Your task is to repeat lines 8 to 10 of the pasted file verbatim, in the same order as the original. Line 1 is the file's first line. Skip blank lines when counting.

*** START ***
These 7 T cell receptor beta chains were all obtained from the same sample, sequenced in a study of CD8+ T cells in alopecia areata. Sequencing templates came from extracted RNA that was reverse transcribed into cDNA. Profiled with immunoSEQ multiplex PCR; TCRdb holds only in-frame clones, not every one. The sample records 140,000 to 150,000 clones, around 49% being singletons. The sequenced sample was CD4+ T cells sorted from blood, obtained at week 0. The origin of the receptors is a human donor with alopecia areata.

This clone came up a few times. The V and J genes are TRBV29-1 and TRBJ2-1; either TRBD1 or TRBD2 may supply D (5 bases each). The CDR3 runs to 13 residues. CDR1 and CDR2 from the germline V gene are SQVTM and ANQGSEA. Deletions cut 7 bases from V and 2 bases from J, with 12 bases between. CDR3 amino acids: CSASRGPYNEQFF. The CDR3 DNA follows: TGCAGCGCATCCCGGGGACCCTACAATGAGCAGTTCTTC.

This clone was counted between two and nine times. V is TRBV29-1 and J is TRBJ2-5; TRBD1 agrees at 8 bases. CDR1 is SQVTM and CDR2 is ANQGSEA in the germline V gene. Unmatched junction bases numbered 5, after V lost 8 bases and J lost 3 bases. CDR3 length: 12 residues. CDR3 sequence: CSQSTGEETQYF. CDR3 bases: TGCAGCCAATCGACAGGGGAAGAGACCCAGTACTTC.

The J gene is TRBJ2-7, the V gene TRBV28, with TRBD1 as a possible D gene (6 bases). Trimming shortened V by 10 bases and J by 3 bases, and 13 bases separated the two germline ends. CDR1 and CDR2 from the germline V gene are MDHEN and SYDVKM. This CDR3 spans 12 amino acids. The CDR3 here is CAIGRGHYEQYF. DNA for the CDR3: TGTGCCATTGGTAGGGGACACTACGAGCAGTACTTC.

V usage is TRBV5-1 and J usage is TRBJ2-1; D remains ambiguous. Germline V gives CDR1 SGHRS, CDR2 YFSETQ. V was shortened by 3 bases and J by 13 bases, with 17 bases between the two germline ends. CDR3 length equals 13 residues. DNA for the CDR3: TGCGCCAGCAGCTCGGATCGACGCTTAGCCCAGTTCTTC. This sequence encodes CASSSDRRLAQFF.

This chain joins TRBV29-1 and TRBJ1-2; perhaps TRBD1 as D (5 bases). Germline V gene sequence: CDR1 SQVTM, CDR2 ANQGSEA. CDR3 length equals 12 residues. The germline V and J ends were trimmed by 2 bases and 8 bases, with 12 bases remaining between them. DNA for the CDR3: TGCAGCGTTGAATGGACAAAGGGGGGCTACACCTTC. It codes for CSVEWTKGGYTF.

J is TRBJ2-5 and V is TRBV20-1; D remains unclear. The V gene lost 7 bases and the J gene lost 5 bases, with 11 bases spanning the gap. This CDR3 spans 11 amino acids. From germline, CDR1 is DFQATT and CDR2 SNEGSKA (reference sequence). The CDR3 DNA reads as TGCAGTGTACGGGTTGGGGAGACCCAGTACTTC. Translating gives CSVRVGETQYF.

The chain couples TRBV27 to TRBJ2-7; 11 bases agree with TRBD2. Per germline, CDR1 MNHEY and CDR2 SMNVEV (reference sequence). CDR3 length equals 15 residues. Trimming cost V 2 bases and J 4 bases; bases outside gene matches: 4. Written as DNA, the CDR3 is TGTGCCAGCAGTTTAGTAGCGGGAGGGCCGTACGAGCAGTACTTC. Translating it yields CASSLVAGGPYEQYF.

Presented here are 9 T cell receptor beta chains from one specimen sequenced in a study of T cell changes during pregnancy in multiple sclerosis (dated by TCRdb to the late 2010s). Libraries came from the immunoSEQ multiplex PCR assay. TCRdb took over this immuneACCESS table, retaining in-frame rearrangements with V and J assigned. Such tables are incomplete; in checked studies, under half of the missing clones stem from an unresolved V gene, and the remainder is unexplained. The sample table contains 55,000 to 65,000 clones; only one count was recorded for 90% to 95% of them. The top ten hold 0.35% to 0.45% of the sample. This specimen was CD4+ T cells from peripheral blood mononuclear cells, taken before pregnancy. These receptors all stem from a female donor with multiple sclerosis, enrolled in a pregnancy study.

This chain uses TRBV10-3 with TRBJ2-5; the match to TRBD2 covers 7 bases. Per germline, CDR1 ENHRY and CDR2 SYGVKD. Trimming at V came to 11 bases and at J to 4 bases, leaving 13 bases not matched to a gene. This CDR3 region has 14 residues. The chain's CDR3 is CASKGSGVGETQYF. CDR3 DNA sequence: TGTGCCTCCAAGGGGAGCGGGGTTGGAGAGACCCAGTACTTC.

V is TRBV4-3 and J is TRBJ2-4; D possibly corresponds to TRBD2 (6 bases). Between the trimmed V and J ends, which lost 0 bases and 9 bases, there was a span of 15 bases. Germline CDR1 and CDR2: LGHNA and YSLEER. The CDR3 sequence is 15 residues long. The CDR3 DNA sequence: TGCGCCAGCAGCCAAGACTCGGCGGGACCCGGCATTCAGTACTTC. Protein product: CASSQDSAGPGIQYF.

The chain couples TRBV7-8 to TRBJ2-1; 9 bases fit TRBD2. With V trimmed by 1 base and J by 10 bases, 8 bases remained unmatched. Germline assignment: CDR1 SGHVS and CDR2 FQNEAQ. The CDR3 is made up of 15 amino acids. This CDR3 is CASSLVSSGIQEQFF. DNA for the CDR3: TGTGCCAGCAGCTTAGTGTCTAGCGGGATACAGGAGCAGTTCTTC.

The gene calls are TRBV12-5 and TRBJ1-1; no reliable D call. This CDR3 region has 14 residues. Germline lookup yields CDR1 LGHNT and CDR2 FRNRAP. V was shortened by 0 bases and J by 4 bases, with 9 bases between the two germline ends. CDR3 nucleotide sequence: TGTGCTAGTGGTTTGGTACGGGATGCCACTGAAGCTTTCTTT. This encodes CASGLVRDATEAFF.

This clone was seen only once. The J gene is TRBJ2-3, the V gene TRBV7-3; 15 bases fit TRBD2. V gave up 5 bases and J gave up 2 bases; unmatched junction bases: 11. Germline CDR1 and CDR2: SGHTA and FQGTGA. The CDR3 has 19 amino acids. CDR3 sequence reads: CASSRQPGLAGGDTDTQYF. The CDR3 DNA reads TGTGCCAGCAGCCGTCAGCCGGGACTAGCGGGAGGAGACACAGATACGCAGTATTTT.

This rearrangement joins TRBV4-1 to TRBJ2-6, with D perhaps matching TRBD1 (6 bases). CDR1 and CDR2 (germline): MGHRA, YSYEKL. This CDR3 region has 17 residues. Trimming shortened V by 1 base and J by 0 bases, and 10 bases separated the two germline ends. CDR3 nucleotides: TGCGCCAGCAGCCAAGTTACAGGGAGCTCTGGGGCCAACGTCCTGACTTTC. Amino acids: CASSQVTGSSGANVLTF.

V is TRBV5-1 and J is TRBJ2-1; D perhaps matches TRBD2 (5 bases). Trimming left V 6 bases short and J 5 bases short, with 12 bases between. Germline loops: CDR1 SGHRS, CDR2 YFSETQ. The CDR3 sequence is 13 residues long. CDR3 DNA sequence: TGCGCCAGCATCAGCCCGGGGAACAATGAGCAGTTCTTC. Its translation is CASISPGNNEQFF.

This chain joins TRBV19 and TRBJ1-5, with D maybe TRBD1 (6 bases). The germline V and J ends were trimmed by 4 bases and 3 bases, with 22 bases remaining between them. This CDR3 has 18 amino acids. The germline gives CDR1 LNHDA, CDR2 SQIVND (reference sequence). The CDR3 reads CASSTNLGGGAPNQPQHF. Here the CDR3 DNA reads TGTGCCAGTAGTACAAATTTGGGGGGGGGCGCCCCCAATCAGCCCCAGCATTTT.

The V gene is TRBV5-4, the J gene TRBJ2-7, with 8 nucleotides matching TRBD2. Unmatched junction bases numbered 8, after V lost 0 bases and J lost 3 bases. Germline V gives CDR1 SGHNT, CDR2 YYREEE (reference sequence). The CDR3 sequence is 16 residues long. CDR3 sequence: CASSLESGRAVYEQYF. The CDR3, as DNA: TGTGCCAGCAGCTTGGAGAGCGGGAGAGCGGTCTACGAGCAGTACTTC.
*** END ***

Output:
The chain couples TRBV27 to TRBJ2-7; 11 bases agree with TRBD2. Per germline, CDR1 MNHEY and CDR2 SMNVEV (reference sequence). CDR3 length equals 15 residues. Trimming cost V 2 bases and J 4 bases; bases outside gene matches: 4. Written as DNA, the CDR3 is TGTGCCAGCAGTTTAGTAGCGGGAGGGCCGTACGAGCAGTACTTC. Translating it yields CASSLVAGGPYEQYF.

Presented here are 9 T cell receptor beta chains from one specimen sequenced in a study of T cell changes during pregnancy in multiple sclerosis (dated by TCRdb to the late 2010s). Libraries came from the immunoSEQ multiplex PCR assay. TCRdb took over this immuneACCESS table, retaining in-frame rearrangements with V and J assigned. Such tables are incomplete; in checked studies, under half of the missing clones stem from an unresolved V gene, and the remainder is unexplained. The sample table contains 55,000 to 65,000 clones; only one count was recorded for 90% to 95% of them. The top ten hold 0.35% to 0.45% of the sample. This specimen was CD4+ T cells from peripheral blood mononuclear cells, taken before pregnancy. These receptors all stem from a female donor with multiple sclerosis, enrolled in a pregnancy study.

This chain uses TRBV10-3 with TRBJ2-5; the match to TRBD2 covers 7 bases. Per germline, CDR1 ENHRY and CDR2 SYGVKD. Trimming at V came to 11 bases and at J to 4 bases, leaving 13 bases not matched to a gene. This CDR3 region has 14 residues. The chain's CDR3 is CASKGSGVGETQYF. CDR3 DNA sequence: TGTGCCTCCAAGGGGAGCGGGGTTGGAGAGACCCAGTACTTC.